Garmin announced the availability of fault-detection and exclusion (FDE) software for its GNS 430/530 GPS/navcom radios. According to a spokesman, FDE uses a mathematical algorithm to monitor the accuracy and reliability of GPS signals. Designed to detect erroneous GPS data, the software automatically excludes that data from the active navigation solution.
Aviation International News » January 2003
Honeywell has introduced a new low-cost multifunction display that brings to non-radar-equipped piston aircraft the functionality of the company’s Bendix/King integrated hazard awareness system (IHAS). The KMD 250 measures just three inches high and features a color active-matrix LCD capable of interfacing with a variety of safety avionics.
Following the wide acceptance of portable cockpit computers (even by the FAA), there comes news of wearable hardware for aircraft maintenance personnel and pilots. Aviation Automation, a startup company based in Arlington, Texas, offers a line of portable computers and electronic flight bags (EFBs) that can be secured to the user’s hip and connected to tiny head-mounted displays.
Southern California-based Avionics Innovations plans to introduce a Sirius Satellite Radio receiver system for aircraft, similar to the product it is designing for rival service provider XM Satellite Radio. The Sirius-based AI-SSR receiver unit will include seek tuning and preset memory and access to 100 channels of digital music, news and entertainment programming.
A five-display upgrade for the Falcon 50 has been STC’d, according to Universal Avionics, developer of the retrofit package.
Government shareholders of Antigua-based regional airline LIAT have pledged to support the ailing carrier’s efforts to combat competitive threats from the likes of regional newcomer Caribbean Star. A committee of regional governments led by St. Vincent prime minister Ralph Gonsalves and composed of Barbados, Guyana, St.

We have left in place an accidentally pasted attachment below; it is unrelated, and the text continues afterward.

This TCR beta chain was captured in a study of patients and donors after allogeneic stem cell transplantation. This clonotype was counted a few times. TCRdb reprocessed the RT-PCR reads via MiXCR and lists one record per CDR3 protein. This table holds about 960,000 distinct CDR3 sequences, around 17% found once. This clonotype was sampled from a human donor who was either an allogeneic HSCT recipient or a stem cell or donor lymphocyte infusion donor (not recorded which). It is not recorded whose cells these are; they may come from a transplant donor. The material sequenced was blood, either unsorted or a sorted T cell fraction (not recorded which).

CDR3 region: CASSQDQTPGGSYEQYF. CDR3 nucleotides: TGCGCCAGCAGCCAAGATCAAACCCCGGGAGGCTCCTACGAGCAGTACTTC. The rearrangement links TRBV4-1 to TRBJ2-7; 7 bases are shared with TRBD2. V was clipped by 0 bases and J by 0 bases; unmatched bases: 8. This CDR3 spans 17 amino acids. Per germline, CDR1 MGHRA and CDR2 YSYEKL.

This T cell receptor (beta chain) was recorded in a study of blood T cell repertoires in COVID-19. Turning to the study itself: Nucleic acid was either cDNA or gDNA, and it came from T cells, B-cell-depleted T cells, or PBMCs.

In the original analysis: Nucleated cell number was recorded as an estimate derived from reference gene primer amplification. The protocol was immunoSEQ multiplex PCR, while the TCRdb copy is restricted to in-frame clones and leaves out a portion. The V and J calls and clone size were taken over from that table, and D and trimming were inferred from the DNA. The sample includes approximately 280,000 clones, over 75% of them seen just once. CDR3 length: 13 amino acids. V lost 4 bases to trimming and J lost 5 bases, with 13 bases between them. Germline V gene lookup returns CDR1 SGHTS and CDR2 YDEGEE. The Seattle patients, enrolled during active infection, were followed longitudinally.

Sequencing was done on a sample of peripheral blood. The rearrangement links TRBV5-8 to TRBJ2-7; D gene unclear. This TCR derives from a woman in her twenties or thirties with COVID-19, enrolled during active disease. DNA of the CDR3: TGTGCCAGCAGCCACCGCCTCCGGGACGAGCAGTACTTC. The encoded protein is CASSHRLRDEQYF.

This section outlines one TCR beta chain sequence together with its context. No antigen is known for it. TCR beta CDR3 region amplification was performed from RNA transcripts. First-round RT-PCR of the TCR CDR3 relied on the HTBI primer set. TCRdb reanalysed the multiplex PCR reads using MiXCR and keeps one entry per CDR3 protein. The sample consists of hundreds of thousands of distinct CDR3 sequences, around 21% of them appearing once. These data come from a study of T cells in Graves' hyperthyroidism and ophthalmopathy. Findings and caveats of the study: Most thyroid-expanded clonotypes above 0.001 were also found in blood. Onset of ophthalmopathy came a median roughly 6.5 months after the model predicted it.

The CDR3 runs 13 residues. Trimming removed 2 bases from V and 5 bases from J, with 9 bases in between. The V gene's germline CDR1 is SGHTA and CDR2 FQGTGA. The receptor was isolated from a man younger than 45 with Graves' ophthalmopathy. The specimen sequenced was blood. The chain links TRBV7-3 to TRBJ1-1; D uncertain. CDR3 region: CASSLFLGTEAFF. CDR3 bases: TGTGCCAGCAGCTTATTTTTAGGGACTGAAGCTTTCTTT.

The FAA on December 6 issued its interim final rule on a controversial new aging-aircraft inspection regime proposed for multi-engine airplanes operating under Parts 121, 129 and 135.
The number of passengers carried by members of the European Regions Airline Association (ERA) increased by 7.2 percent in the first three quarters of 2002, compared with the January through September period in 2001. The number of revenue passenger miles grew by 7.7 percent over the same period, according to figures released by ERA in early December.
The so-called “Jets for Jobs” program agreed upon by US Airways as part of the labor contract ratified by its ALPA-represented pilots over the summer has produced neither jobs nor jets for anyone so far.
The European Regions Airline Association (ERA) has complained that European Commission (EC) proposals to increase passenger compensation will threaten the survival of regional airlines. At a December 5 meeting in Brussels, European Union transport ministers backed EC plans for new denied-boarding and flight-cancellation compensation.